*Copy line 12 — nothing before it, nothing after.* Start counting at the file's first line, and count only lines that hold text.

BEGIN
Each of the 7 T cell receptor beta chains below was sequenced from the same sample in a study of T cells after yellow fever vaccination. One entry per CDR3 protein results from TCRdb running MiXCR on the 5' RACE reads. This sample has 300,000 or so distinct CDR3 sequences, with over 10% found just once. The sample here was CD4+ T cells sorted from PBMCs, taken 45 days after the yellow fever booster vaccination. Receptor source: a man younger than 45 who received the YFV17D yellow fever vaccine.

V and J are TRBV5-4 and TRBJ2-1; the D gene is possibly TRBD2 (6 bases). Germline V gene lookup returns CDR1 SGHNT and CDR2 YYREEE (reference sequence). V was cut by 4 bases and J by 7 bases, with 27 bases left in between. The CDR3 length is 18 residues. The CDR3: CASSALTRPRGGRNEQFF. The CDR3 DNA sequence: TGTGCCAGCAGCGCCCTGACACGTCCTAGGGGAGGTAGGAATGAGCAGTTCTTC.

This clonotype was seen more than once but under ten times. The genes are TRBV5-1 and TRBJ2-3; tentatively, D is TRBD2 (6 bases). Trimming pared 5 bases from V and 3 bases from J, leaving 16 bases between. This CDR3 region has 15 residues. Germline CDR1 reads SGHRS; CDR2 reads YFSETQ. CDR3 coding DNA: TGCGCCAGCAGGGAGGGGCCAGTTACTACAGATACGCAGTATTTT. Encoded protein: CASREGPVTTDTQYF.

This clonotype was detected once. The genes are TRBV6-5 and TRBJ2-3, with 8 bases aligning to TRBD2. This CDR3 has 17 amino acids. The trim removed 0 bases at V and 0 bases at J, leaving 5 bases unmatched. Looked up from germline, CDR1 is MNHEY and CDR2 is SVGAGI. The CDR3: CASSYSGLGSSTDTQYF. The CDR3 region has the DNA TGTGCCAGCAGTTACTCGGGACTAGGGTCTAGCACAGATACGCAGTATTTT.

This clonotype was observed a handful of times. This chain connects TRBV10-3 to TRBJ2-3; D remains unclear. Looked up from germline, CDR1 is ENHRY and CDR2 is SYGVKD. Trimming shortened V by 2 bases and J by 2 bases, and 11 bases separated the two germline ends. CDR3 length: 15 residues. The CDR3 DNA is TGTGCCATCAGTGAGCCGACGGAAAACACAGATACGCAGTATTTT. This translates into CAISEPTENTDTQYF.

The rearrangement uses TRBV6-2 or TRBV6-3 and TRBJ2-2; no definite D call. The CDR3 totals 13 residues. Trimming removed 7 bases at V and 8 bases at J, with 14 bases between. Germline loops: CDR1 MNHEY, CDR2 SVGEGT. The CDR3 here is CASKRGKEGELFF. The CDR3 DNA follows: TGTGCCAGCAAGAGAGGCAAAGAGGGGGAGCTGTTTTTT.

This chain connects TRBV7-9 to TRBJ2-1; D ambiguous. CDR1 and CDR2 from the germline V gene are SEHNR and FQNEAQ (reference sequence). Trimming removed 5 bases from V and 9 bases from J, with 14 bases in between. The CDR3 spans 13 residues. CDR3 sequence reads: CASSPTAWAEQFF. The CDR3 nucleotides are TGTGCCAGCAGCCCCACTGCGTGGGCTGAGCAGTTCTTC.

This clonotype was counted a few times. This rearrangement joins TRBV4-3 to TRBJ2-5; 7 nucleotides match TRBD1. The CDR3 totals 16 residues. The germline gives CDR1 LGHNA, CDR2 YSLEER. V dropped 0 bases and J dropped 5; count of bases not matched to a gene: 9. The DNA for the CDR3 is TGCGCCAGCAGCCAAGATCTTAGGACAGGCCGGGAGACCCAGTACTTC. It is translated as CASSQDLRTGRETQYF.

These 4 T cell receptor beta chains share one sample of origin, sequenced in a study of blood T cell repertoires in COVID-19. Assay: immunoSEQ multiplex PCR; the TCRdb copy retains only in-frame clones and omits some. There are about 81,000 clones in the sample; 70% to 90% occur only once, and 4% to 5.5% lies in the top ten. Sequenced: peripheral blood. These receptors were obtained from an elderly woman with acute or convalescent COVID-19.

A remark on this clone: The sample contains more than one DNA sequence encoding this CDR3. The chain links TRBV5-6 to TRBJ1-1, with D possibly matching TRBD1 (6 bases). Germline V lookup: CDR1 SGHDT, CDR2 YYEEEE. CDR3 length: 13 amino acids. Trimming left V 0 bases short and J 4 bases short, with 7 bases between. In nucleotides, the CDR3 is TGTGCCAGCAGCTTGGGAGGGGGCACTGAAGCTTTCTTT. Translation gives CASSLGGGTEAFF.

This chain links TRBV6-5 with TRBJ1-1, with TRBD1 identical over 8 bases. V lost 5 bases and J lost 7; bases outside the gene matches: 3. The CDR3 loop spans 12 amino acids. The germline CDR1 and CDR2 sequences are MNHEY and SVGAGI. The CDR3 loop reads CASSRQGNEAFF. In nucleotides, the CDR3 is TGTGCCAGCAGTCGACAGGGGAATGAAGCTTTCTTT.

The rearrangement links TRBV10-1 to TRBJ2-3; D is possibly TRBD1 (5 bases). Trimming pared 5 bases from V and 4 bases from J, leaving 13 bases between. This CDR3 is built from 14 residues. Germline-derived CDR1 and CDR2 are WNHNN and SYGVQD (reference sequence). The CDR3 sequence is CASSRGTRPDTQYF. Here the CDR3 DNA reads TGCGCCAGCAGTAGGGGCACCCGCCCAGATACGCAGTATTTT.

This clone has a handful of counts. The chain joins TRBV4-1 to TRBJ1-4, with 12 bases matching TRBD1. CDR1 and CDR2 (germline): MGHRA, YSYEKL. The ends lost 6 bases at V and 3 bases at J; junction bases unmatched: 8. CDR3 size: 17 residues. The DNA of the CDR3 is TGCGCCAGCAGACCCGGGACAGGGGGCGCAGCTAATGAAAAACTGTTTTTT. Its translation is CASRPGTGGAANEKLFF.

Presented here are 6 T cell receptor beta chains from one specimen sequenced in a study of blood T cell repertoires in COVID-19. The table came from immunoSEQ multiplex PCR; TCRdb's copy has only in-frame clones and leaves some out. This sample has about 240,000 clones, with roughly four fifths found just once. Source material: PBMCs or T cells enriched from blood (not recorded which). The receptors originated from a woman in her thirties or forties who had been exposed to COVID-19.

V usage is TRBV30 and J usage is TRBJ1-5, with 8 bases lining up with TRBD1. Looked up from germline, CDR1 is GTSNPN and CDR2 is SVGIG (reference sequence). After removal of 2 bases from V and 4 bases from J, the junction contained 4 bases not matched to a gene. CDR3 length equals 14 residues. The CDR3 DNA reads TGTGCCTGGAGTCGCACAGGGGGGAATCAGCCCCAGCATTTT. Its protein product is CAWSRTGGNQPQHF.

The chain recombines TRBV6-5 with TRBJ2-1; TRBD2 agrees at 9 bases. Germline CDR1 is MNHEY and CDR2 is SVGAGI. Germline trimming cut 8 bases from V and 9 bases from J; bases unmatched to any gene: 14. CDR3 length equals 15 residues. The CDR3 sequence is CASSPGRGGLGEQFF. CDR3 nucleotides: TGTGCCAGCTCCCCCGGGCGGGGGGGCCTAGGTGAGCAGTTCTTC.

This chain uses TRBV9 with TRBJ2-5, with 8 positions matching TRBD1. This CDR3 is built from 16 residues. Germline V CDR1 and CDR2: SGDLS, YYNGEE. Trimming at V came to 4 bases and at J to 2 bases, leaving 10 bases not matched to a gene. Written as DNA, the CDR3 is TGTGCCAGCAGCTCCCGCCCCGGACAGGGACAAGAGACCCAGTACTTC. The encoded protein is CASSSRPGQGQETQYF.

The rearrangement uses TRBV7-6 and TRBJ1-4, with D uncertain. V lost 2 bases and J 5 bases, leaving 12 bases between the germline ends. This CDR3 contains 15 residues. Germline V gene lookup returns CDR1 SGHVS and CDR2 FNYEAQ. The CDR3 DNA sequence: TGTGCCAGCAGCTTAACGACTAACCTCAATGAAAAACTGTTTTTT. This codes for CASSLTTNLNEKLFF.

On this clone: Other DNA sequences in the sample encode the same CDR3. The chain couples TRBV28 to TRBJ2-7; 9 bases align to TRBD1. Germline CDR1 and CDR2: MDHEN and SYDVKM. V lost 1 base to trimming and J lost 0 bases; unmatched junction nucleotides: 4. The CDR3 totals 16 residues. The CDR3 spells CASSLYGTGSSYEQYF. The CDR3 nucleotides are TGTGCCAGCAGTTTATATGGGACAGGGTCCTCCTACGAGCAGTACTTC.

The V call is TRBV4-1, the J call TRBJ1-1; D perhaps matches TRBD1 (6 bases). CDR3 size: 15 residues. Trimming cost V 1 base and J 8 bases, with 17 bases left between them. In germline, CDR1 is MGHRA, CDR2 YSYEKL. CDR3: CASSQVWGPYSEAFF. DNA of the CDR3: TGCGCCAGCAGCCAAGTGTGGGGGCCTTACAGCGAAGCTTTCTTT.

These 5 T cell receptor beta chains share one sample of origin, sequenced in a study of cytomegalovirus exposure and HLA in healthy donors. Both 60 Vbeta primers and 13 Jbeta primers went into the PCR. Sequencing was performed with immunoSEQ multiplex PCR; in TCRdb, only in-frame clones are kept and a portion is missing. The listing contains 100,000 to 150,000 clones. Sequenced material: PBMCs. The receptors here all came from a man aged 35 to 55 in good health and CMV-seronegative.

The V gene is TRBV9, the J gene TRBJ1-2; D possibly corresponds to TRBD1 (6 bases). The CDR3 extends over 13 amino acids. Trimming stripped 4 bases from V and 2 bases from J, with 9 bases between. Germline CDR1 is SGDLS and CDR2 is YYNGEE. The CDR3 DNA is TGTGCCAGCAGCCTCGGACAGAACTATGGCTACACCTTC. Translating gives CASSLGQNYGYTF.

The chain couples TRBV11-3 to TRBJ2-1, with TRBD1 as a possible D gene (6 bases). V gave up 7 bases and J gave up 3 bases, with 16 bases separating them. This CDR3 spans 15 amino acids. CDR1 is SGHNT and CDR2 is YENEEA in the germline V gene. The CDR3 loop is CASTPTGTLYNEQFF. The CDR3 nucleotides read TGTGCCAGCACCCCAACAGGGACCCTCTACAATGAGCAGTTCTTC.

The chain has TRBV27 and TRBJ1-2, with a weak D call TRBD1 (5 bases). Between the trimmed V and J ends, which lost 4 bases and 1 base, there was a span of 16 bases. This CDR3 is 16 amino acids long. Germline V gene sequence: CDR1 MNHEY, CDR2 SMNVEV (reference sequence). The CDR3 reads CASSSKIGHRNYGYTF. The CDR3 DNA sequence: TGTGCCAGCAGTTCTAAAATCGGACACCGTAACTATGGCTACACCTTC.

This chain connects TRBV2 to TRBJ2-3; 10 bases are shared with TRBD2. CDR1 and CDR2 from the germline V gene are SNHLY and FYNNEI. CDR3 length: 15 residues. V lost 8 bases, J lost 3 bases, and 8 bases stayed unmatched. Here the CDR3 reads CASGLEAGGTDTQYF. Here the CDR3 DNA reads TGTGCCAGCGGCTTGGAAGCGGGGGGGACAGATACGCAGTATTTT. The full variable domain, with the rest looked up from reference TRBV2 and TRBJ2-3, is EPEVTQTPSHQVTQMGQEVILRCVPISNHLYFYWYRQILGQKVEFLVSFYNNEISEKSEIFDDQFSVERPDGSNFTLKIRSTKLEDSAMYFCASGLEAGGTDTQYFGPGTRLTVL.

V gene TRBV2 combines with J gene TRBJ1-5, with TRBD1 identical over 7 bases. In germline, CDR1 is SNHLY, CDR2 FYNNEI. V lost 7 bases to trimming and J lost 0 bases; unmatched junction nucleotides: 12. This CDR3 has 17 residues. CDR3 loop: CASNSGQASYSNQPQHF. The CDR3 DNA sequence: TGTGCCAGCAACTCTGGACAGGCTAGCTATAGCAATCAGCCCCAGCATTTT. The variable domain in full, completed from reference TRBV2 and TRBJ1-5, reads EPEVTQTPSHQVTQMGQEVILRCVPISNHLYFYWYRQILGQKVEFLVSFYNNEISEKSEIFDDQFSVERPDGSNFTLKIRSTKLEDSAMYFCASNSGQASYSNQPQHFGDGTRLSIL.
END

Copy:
The rearrangement links TRBV10-1 to TRBJ2-3; D is possibly TRBD1 (5 bases). Trimming pared 5 bases from V and 4 bases from J, leaving 13 bases between. This CDR3 is built from 14 residues. Germline-derived CDR1 and CDR2 are WNHNN and SYGVQD (reference sequence). The CDR3 sequence is CASSRGTRPDTQYF. Here the CDR3 DNA reads TGCGCCAGCAGTAGGGGCACCCGCCCAGATACGCAGTATTTT.